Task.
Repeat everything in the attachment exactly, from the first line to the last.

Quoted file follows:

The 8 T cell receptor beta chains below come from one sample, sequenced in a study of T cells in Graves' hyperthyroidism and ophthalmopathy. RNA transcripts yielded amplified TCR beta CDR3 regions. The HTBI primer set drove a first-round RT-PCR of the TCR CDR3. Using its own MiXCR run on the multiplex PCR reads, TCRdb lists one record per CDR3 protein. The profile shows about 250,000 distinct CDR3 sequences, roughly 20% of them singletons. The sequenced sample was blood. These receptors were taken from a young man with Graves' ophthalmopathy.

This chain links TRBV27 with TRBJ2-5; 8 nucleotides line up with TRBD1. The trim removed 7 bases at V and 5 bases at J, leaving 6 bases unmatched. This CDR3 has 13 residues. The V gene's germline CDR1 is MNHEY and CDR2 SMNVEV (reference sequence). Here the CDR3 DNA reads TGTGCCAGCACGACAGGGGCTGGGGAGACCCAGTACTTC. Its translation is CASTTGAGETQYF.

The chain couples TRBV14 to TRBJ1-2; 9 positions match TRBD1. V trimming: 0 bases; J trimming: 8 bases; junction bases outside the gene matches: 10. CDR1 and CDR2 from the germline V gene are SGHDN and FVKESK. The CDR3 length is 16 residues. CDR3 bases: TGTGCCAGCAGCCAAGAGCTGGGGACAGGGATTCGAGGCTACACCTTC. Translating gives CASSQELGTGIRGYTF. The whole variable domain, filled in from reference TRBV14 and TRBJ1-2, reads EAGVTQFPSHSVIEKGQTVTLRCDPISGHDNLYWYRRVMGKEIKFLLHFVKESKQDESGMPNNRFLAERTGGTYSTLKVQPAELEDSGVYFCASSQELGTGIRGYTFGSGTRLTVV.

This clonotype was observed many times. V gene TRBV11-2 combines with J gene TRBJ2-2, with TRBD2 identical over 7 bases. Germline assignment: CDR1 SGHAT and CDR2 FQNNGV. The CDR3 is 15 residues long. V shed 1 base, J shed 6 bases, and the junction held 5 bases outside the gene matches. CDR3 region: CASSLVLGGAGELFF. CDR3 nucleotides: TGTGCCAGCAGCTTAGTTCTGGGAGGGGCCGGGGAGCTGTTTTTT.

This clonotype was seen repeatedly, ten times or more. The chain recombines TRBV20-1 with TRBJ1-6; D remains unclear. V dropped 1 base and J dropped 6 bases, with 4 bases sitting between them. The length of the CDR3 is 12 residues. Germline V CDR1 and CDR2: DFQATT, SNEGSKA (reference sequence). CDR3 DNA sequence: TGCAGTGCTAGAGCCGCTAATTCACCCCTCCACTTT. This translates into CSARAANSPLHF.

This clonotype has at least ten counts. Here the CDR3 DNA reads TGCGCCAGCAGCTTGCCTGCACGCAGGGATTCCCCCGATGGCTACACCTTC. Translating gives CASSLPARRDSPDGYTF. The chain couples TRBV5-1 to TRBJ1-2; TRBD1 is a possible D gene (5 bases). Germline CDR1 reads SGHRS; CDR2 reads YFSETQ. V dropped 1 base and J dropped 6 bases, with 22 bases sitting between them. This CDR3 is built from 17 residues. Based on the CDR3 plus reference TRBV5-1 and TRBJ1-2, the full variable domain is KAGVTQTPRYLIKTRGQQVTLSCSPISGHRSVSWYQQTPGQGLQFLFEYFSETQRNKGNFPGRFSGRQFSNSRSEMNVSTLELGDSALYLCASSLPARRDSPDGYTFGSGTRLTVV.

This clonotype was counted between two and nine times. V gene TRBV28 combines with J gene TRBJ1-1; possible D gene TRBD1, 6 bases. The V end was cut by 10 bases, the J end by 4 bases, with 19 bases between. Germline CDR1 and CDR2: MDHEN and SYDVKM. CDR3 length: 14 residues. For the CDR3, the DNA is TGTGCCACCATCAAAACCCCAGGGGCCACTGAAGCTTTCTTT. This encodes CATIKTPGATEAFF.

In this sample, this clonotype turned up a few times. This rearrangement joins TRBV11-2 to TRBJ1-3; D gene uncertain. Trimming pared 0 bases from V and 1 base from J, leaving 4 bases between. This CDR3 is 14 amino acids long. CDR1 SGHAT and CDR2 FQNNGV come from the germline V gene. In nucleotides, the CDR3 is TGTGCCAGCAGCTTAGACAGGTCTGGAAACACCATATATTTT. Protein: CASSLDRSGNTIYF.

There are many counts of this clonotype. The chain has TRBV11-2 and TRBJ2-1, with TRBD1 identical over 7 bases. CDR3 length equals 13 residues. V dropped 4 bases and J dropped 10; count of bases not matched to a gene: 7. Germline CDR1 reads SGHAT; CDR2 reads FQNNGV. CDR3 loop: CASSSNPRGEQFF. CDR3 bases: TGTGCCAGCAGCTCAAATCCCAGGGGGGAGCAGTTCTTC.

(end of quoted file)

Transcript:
The 8 T cell receptor beta chains below come from one sample, sequenced in a study of T cells in Graves' hyperthyroidism and ophthalmopathy. RNA transcripts yielded amplified TCR beta CDR3 regions. The HTBI primer set drove a first-round RT-PCR of the TCR CDR3. Using its own MiXCR run on the multiplex PCR reads, TCRdb lists one record per CDR3 protein. The profile shows about 250,000 distinct CDR3 sequences, roughly 20% of them singletons. The sequenced sample was blood. These receptors were taken from a young man with Graves' ophthalmopathy.

This chain links TRBV27 with TRBJ2-5; 8 nucleotides line up with TRBD1. The trim removed 7 bases at V and 5 bases at J, leaving 6 bases unmatched. This CDR3 has 13 residues. The V gene's germline CDR1 is MNHEY and CDR2 SMNVEV (reference sequence). Here the CDR3 DNA reads TGTGCCAGCACGACAGGGGCTGGGGAGACCCAGTACTTC. Its translation is CASTTGAGETQYF.

The chain couples TRBV14 to TRBJ1-2; 9 positions match TRBD1. V trimming: 0 bases; J trimming: 8 bases; junction bases outside the gene matches: 10. CDR1 and CDR2 from the germline V gene are SGHDN and FVKESK. The CDR3 length is 16 residues. CDR3 bases: TGTGCCAGCAGCCAAGAGCTGGGGACAGGGATTCGAGGCTACACCTTC. Translating gives CASSQELGTGIRGYTF. The whole variable domain, filled in from reference TRBV14 and TRBJ1-2, reads EAGVTQFPSHSVIEKGQTVTLRCDPISGHDNLYWYRRVMGKEIKFLLHFVKESKQDESGMPNNRFLAERTGGTYSTLKVQPAELEDSGVYFCASSQELGTGIRGYTFGSGTRLTVV.

This clonotype was observed many times. V gene TRBV11-2 combines with J gene TRBJ2-2, with TRBD2 identical over 7 bases. Germline assignment: CDR1 SGHAT and CDR2 FQNNGV. The CDR3 is 15 residues long. V shed 1 base, J shed 6 bases, and the junction held 5 bases outside the gene matches. CDR3 region: CASSLVLGGAGELFF. CDR3 nucleotides: TGTGCCAGCAGCTTAGTTCTGGGAGGGGCCGGGGAGCTGTTTTTT.

This clonotype was seen repeatedly, ten times or more. The chain recombines TRBV20-1 with TRBJ1-6; D remains unclear. V dropped 1 base and J dropped 6 bases, with 4 bases sitting between them. The length of the CDR3 is 12 residues. Germline V CDR1 and CDR2: DFQATT, SNEGSKA (reference sequence). CDR3 DNA sequence: TGCAGTGCTAGAGCCGCTAATTCACCCCTCCACTTT. This translates into CSARAANSPLHF.

This clonotype has at least ten counts. Here the CDR3 DNA reads TGCGCCAGCAGCTTGCCTGCACGCAGGGATTCCCCCGATGGCTACACCTTC. Translating gives CASSLPARRDSPDGYTF. The chain couples TRBV5-1 to TRBJ1-2; TRBD1 is a possible D gene (5 bases). Germline CDR1 reads SGHRS; CDR2 reads YFSETQ. V dropped 1 base and J dropped 6 bases, with 22 bases sitting between them. This CDR3 is built from 17 residues. Based on the CDR3 plus reference TRBV5-1 and TRBJ1-2, the full variable domain is KAGVTQTPRYLIKTRGQQVTLSCSPISGHRSVSWYQQTPGQGLQFLFEYFSETQRNKGNFPGRFSGRQFSNSRSEMNVSTLELGDSALYLCASSLPARRDSPDGYTFGSGTRLTVV.

This clonotype was counted between two and nine times. V gene TRBV28 combines with J gene TRBJ1-1; possible D gene TRBD1, 6 bases. The V end was cut by 10 bases, the J end by 4 bases, with 19 bases between. Germline CDR1 and CDR2: MDHEN and SYDVKM. CDR3 length: 14 residues. For the CDR3, the DNA is TGTGCCACCATCAAAACCCCAGGGGCCACTGAAGCTTTCTTT. This encodes CATIKTPGATEAFF.

In this sample, this clonotype turned up a few times. This rearrangement joins TRBV11-2 to TRBJ1-3; D gene uncertain. Trimming pared 0 bases from V and 1 base from J, leaving 4 bases between. This CDR3 is 14 amino acids long. CDR1 SGHAT and CDR2 FQNNGV come from the germline V gene. In nucleotides, the CDR3 is TGTGCCAGCAGCTTAGACAGGTCTGGAAACACCATATATTTT. Protein: CASSLDRSGNTIYF.

There are many counts of this clonotype. The chain has TRBV11-2 and TRBJ2-1, with TRBD1 identical over 7 bases. CDR3 length equals 13 residues. V dropped 4 bases and J dropped 10; count of bases not matched to a gene: 7. Germline CDR1 reads SGHAT; CDR2 reads FQNNGV. CDR3 loop: CASSSNPRGEQFF. CDR3 bases: TGTGCCAGCAGCTCAAATCCCAGGGGGGAGCAGTTCTTC.